Howard: Well you know when you and I got out of school thirty years ago, did you ever think we'd be sitting here today where U.S. life expectancy went down for the second year in a row - right there on the USA Today?

Susan: Not at all surprising.

Howard: We thought it would just keep going and going and going and going and now two years in a row, back to back, it's going down... 

Susan: Was it down to where Czechoslovakia is? You know that? And they spend about one-sixth of what we spend. We are twice the per-capita expense and we're seventeenth out of seventeenth out of industrialized countries for health. We ought to be appalled by that.

Howard: What advice would you give? She's a little girl, she's twenty-five, she’s just graduated from dental school, she's got two hundred and fifty to $350,000 in debt, she wants to be like you when she grows up, but Rome wasn't built overnight. How would you start her out on her journey?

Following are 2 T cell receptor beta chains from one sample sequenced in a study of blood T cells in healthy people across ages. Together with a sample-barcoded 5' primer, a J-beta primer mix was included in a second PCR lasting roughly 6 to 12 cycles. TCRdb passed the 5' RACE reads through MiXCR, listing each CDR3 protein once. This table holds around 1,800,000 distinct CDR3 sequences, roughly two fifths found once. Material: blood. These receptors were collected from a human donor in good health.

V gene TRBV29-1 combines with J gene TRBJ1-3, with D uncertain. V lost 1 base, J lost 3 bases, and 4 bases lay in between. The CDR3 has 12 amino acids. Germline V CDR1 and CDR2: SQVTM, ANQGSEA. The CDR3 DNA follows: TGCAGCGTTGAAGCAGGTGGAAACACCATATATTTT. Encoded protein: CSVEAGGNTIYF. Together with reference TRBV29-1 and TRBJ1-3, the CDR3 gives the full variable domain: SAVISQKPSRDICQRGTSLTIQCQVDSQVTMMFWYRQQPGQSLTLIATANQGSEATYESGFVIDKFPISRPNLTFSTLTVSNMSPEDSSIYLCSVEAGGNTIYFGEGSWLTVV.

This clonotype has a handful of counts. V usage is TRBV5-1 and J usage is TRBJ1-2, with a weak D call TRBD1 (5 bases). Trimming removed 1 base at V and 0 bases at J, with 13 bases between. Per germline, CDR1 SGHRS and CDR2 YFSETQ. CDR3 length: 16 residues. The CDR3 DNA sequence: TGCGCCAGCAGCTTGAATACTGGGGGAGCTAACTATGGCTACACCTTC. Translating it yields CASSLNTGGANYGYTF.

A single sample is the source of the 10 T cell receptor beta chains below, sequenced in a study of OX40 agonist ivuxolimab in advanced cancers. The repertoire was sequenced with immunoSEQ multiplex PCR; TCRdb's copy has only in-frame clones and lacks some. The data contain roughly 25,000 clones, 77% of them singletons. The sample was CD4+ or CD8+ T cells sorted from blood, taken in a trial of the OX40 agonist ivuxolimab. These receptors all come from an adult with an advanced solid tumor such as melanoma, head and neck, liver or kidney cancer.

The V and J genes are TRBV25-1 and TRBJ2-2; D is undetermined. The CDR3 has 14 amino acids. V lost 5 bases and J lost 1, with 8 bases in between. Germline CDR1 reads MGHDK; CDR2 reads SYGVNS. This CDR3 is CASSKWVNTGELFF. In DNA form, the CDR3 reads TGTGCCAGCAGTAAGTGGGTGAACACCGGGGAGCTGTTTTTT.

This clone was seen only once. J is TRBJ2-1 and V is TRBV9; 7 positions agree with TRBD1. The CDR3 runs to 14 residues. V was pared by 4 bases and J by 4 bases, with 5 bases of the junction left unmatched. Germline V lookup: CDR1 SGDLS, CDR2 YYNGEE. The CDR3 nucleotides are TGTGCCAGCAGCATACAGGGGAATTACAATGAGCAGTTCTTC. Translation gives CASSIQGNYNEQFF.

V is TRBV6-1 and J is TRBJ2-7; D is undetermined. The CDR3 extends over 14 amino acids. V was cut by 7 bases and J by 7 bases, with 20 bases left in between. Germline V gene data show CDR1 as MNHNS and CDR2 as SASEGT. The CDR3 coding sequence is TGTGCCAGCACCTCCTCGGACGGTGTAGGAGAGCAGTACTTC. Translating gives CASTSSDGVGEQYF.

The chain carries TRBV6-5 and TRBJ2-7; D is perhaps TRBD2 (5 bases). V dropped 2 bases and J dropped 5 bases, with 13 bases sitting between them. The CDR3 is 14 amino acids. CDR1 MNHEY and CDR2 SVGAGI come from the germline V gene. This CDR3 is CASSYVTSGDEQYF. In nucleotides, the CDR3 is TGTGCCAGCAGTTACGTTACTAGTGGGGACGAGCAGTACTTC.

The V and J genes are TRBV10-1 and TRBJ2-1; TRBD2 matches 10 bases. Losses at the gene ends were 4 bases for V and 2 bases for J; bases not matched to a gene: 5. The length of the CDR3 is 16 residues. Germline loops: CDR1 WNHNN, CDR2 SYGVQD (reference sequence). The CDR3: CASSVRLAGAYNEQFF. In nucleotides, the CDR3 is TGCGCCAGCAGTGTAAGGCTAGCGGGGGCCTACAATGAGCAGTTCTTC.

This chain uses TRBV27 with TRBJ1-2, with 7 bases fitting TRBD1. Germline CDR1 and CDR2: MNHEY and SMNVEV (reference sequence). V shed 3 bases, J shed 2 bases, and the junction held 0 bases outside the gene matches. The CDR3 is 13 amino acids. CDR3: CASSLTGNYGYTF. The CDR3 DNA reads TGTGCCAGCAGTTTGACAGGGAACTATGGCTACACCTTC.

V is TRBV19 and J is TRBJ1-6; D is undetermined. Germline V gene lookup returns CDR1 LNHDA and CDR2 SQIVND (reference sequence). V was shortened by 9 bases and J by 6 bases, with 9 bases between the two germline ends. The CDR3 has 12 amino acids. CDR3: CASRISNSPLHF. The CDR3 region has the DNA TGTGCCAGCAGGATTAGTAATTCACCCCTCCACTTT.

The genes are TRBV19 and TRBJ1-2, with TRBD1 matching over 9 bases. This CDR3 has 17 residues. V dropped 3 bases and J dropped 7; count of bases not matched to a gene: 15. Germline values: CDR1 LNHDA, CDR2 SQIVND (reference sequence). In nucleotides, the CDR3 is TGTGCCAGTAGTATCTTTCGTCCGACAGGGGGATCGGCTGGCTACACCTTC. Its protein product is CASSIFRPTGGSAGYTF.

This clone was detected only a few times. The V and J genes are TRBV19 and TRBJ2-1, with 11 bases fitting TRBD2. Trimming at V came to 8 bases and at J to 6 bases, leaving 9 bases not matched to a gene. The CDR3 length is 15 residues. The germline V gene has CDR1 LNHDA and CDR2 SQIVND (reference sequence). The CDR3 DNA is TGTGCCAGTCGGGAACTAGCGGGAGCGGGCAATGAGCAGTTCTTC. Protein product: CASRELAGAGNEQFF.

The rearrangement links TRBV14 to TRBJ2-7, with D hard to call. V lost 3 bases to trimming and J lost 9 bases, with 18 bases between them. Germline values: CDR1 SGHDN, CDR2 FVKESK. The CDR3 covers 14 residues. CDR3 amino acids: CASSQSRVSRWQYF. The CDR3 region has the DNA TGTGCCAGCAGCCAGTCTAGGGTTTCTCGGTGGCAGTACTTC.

Susan: Well, for one thing, I think that they don't teach enough business in dental school and you get out with that kind of debt load and the banks don't want to loan you money, so where do you go to work? You go to work for somebody else. If these corporations are smart, they keep you from learning about the business of dentistry so they don't lose you. Where do you go? I think you go figure out how to run a business and you get some business savvy, and really, it's not just about numbers, it's about leadership, it's about hiring and communicating, and I think you get really good at people skills, Howard, and then I think you get some dentists to give you a land contract and mentor you and I think you figure out how to jump into private practice, because you're not going to hired and pay your bills in corporate dentistry, at least that’s said to me.